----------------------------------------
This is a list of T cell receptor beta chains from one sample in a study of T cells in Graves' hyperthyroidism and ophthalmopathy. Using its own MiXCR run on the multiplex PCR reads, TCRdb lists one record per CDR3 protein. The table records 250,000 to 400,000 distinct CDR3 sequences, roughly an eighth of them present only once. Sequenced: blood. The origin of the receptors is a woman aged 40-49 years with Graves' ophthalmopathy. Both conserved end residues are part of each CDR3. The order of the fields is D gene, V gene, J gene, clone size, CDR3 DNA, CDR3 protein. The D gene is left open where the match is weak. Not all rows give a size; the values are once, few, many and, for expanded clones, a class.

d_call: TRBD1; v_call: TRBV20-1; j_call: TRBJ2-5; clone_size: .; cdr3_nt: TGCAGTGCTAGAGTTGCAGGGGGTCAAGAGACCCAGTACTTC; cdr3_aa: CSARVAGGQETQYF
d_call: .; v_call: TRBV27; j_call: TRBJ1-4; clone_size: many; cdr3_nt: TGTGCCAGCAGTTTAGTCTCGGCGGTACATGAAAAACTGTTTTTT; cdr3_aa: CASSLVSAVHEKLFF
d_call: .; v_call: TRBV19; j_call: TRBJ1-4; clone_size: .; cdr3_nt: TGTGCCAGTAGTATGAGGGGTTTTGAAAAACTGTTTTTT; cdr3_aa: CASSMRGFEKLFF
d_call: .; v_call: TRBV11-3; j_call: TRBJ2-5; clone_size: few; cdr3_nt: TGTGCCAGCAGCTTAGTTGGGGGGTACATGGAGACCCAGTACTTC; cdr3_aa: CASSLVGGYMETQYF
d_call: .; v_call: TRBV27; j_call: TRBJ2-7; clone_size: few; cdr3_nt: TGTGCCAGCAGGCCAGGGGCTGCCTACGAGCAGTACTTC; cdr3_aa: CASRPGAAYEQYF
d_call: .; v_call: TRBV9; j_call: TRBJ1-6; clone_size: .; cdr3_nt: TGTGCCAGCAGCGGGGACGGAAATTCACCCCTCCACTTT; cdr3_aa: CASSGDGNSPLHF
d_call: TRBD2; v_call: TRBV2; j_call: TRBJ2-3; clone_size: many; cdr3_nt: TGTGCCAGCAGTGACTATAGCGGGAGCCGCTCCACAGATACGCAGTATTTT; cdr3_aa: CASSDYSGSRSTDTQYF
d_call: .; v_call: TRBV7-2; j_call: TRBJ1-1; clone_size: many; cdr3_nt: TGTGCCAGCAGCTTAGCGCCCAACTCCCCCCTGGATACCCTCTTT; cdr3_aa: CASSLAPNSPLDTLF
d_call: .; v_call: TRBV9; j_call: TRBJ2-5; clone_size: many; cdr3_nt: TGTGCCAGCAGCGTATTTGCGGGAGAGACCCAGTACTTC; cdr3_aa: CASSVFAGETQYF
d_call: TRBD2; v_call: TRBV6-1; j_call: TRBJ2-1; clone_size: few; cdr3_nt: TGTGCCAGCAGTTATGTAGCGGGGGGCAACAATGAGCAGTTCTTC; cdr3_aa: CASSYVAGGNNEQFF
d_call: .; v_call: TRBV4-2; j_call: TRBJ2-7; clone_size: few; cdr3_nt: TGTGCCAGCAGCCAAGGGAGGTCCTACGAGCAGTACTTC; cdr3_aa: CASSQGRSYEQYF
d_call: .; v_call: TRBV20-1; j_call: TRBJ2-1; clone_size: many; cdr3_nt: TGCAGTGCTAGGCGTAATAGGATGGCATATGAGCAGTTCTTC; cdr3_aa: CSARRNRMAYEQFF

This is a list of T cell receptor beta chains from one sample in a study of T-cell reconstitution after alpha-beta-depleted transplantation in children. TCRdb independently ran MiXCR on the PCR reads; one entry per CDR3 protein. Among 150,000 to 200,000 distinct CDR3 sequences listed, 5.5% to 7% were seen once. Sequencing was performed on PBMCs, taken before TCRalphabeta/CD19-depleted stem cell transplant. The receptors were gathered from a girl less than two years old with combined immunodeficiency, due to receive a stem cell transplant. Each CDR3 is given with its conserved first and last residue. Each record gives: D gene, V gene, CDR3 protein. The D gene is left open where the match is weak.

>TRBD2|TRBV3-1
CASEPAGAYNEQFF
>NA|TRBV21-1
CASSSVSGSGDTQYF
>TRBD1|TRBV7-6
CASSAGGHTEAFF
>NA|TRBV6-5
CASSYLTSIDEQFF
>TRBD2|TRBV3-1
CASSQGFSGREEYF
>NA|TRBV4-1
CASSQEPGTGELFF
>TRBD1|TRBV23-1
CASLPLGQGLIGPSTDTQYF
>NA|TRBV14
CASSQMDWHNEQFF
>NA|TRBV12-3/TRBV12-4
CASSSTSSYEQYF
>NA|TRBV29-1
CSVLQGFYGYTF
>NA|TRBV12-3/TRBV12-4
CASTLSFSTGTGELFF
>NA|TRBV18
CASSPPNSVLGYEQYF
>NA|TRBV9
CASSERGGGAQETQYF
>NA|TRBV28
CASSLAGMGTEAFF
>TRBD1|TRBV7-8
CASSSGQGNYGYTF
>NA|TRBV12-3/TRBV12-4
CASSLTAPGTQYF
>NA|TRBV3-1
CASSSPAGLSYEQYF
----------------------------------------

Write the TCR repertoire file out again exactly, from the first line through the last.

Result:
This is a list of T cell receptor beta chains from one sample in a study of T cells in Graves' hyperthyroidism and ophthalmopathy. Using its own MiXCR run on the multiplex PCR reads, TCRdb lists one record per CDR3 protein. The table records 250,000 to 400,000 distinct CDR3 sequences, roughly an eighth of them present only once. Sequenced: blood. The origin of the receptors is a woman aged 40-49 years with Graves' ophthalmopathy. Both conserved end residues are part of each CDR3. The order of the fields is D gene, V gene, J gene, clone size, CDR3 DNA, CDR3 protein. The D gene is left open where the match is weak. Not all rows give a size; the values are once, few, many and, for expanded clones, a class.

d_call: TRBD1; v_call: TRBV20-1; j_call: TRBJ2-5; clone_size: .; cdr3_nt: TGCAGTGCTAGAGTTGCAGGGGGTCAAGAGACCCAGTACTTC; cdr3_aa: CSARVAGGQETQYF
d_call: .; v_call: TRBV27; j_call: TRBJ1-4; clone_size: many; cdr3_nt: TGTGCCAGCAGTTTAGTCTCGGCGGTACATGAAAAACTGTTTTTT; cdr3_aa: CASSLVSAVHEKLFF
d_call: .; v_call: TRBV19; j_call: TRBJ1-4; clone_size: .; cdr3_nt: TGTGCCAGTAGTATGAGGGGTTTTGAAAAACTGTTTTTT; cdr3_aa: CASSMRGFEKLFF
d_call: .; v_call: TRBV11-3; j_call: TRBJ2-5; clone_size: few; cdr3_nt: TGTGCCAGCAGCTTAGTTGGGGGGTACATGGAGACCCAGTACTTC; cdr3_aa: CASSLVGGYMETQYF
d_call: .; v_call: TRBV27; j_call: TRBJ2-7; clone_size: few; cdr3_nt: TGTGCCAGCAGGCCAGGGGCTGCCTACGAGCAGTACTTC; cdr3_aa: CASRPGAAYEQYF
d_call: .; v_call: TRBV9; j_call: TRBJ1-6; clone_size: .; cdr3_nt: TGTGCCAGCAGCGGGGACGGAAATTCACCCCTCCACTTT; cdr3_aa: CASSGDGNSPLHF
d_call: TRBD2; v_call: TRBV2; j_call: TRBJ2-3; clone_size: many; cdr3_nt: TGTGCCAGCAGTGACTATAGCGGGAGCCGCTCCACAGATACGCAGTATTTT; cdr3_aa: CASSDYSGSRSTDTQYF
d_call: .; v_call: TRBV7-2; j_call: TRBJ1-1; clone_size: many; cdr3_nt: TGTGCCAGCAGCTTAGCGCCCAACTCCCCCCTGGATACCCTCTTT; cdr3_aa: CASSLAPNSPLDTLF
d_call: .; v_call: TRBV9; j_call: TRBJ2-5; clone_size: many; cdr3_nt: TGTGCCAGCAGCGTATTTGCGGGAGAGACCCAGTACTTC; cdr3_aa: CASSVFAGETQYF
d_call: TRBD2; v_call: TRBV6-1; j_call: TRBJ2-1; clone_size: few; cdr3_nt: TGTGCCAGCAGTTATGTAGCGGGGGGCAACAATGAGCAGTTCTTC; cdr3_aa: CASSYVAGGNNEQFF
d_call: .; v_call: TRBV4-2; j_call: TRBJ2-7; clone_size: few; cdr3_nt: TGTGCCAGCAGCCAAGGGAGGTCCTACGAGCAGTACTTC; cdr3_aa: CASSQGRSYEQYF
d_call: .; v_call: TRBV20-1; j_call: TRBJ2-1; clone_size: many; cdr3_nt: TGCAGTGCTAGGCGTAATAGGATGGCATATGAGCAGTTCTTC; cdr3_aa: CSARRNRMAYEQFF

This is a list of T cell receptor beta chains from one sample in a study of T-cell reconstitution after alpha-beta-depleted transplantation in children. TCRdb independently ran MiXCR on the PCR reads; one entry per CDR3 protein. Among 150,000 to 200,000 distinct CDR3 sequences listed, 5.5% to 7% were seen once. Sequencing was performed on PBMCs, taken before TCRalphabeta/CD19-depleted stem cell transplant. The receptors were gathered from a girl less than two years old with combined immunodeficiency, due to receive a stem cell transplant. Each CDR3 is given with its conserved first and last residue. Each record gives: D gene, V gene, CDR3 protein. The D gene is left open where the match is weak.

>TRBD2|TRBV3-1
CASEPAGAYNEQFF
>NA|TRBV21-1
CASSSVSGSGDTQYF
>TRBD1|TRBV7-6
CASSAGGHTEAFF
>NA|TRBV6-5
CASSYLTSIDEQFF
>TRBD2|TRBV3-1
CASSQGFSGREEYF
>NA|TRBV4-1
CASSQEPGTGELFF
>TRBD1|TRBV23-1
CASLPLGQGLIGPSTDTQYF
>NA|TRBV14
CASSQMDWHNEQFF
>NA|TRBV12-3/TRBV12-4
CASSSTSSYEQYF
>NA|TRBV29-1
CSVLQGFYGYTF
>NA|TRBV12-3/TRBV12-4
CASTLSFSTGTGELFF
>NA|TRBV18
CASSPPNSVLGYEQYF
>NA|TRBV9
CASSERGGGAQETQYF
>NA|TRBV28
CASSLAGMGTEAFF
>TRBD1|TRBV7-8
CASSSGQGNYGYTF
>NA|TRBV12-3/TRBV12-4
CASSLTAPGTQYF
>NA|TRBV3-1
CASSSPAGLSYEQYF